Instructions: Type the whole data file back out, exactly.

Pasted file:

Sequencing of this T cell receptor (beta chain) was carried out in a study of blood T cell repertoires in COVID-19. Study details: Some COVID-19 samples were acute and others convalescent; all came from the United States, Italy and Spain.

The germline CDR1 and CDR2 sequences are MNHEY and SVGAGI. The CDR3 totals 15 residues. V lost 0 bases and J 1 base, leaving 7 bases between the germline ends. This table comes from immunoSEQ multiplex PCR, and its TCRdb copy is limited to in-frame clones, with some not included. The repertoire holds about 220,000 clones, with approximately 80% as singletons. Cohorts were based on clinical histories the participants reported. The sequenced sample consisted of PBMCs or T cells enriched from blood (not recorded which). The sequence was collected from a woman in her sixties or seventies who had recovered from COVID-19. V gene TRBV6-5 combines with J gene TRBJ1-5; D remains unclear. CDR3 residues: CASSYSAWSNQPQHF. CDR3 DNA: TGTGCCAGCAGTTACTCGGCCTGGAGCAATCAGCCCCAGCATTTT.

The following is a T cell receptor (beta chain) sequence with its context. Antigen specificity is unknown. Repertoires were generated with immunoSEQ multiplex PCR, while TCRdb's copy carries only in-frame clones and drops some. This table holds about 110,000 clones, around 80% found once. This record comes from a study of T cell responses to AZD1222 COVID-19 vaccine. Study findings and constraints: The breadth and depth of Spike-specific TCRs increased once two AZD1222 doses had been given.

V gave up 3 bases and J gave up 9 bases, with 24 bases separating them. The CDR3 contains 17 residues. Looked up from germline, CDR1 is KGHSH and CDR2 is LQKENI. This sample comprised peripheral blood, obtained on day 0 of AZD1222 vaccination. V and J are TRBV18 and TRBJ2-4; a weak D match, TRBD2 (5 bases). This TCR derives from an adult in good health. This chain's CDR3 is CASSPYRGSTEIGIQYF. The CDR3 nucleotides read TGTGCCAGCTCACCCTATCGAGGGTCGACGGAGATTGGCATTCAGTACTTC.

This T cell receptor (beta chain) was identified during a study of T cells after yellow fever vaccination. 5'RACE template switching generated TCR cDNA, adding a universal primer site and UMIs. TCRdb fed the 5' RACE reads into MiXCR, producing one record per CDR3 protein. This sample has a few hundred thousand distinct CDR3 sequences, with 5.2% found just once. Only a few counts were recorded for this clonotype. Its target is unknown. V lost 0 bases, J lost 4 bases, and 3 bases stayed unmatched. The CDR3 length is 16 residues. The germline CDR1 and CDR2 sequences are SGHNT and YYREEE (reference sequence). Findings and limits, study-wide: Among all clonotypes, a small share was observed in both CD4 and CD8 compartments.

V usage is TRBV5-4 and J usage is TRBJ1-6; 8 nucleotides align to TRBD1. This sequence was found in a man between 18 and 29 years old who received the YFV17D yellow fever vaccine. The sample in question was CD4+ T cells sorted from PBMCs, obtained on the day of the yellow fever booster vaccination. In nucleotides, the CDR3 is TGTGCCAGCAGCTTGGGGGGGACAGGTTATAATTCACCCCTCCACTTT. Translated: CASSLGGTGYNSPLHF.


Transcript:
Sequencing of this T cell receptor (beta chain) was carried out in a study of blood T cell repertoires in COVID-19. Study details: Some COVID-19 samples were acute and others convalescent; all came from the United States, Italy and Spain.

The germline CDR1 and CDR2 sequences are MNHEY and SVGAGI. The CDR3 totals 15 residues. V lost 0 bases and J 1 base, leaving 7 bases between the germline ends. This table comes from immunoSEQ multiplex PCR, and its TCRdb copy is limited to in-frame clones, with some not included. The repertoire holds about 220,000 clones, with approximately 80% as singletons. Cohorts were based on clinical histories the participants reported. The sequenced sample consisted of PBMCs or T cells enriched from blood (not recorded which). The sequence was collected from a woman in her sixties or seventies who had recovered from COVID-19. V gene TRBV6-5 combines with J gene TRBJ1-5; D remains unclear. CDR3 residues: CASSYSAWSNQPQHF. CDR3 DNA: TGTGCCAGCAGTTACTCGGCCTGGAGCAATCAGCCCCAGCATTTT.

The following is a T cell receptor (beta chain) sequence with its context. Antigen specificity is unknown. Repertoires were generated with immunoSEQ multiplex PCR, while TCRdb's copy carries only in-frame clones and drops some. This table holds about 110,000 clones, around 80% found once. This record comes from a study of T cell responses to AZD1222 COVID-19 vaccine. Study findings and constraints: The breadth and depth of Spike-specific TCRs increased once two AZD1222 doses had been given.

V gave up 3 bases and J gave up 9 bases, with 24 bases separating them. The CDR3 contains 17 residues. Looked up from germline, CDR1 is KGHSH and CDR2 is LQKENI. This sample comprised peripheral blood, obtained on day 0 of AZD1222 vaccination. V and J are TRBV18 and TRBJ2-4; a weak D match, TRBD2 (5 bases). This TCR derives from an adult in good health. This chain's CDR3 is CASSPYRGSTEIGIQYF. The CDR3 nucleotides read TGTGCCAGCTCACCCTATCGAGGGTCGACGGAGATTGGCATTCAGTACTTC.

This T cell receptor (beta chain) was identified during a study of T cells after yellow fever vaccination. 5'RACE template switching generated TCR cDNA, adding a universal primer site and UMIs. TCRdb fed the 5' RACE reads into MiXCR, producing one record per CDR3 protein. This sample has a few hundred thousand distinct CDR3 sequences, with 5.2% found just once. Only a few counts were recorded for this clonotype. Its target is unknown. V lost 0 bases, J lost 4 bases, and 3 bases stayed unmatched. The CDR3 length is 16 residues. The germline CDR1 and CDR2 sequences are SGHNT and YYREEE (reference sequence). Findings and limits, study-wide: Among all clonotypes, a small share was observed in both CD4 and CD8 compartments.

V usage is TRBV5-4 and J usage is TRBJ1-6; 8 nucleotides align to TRBD1. This sequence was found in a man between 18 and 29 years old who received the YFV17D yellow fever vaccine. The sample in question was CD4+ T cells sorted from PBMCs, obtained on the day of the yellow fever booster vaccination. In nucleotides, the CDR3 is TGTGCCAGCAGCTTGGGGGGGACAGGTTATAATTCACCCCTCCACTTT. Translated: CASSLGGTGYNSPLHF.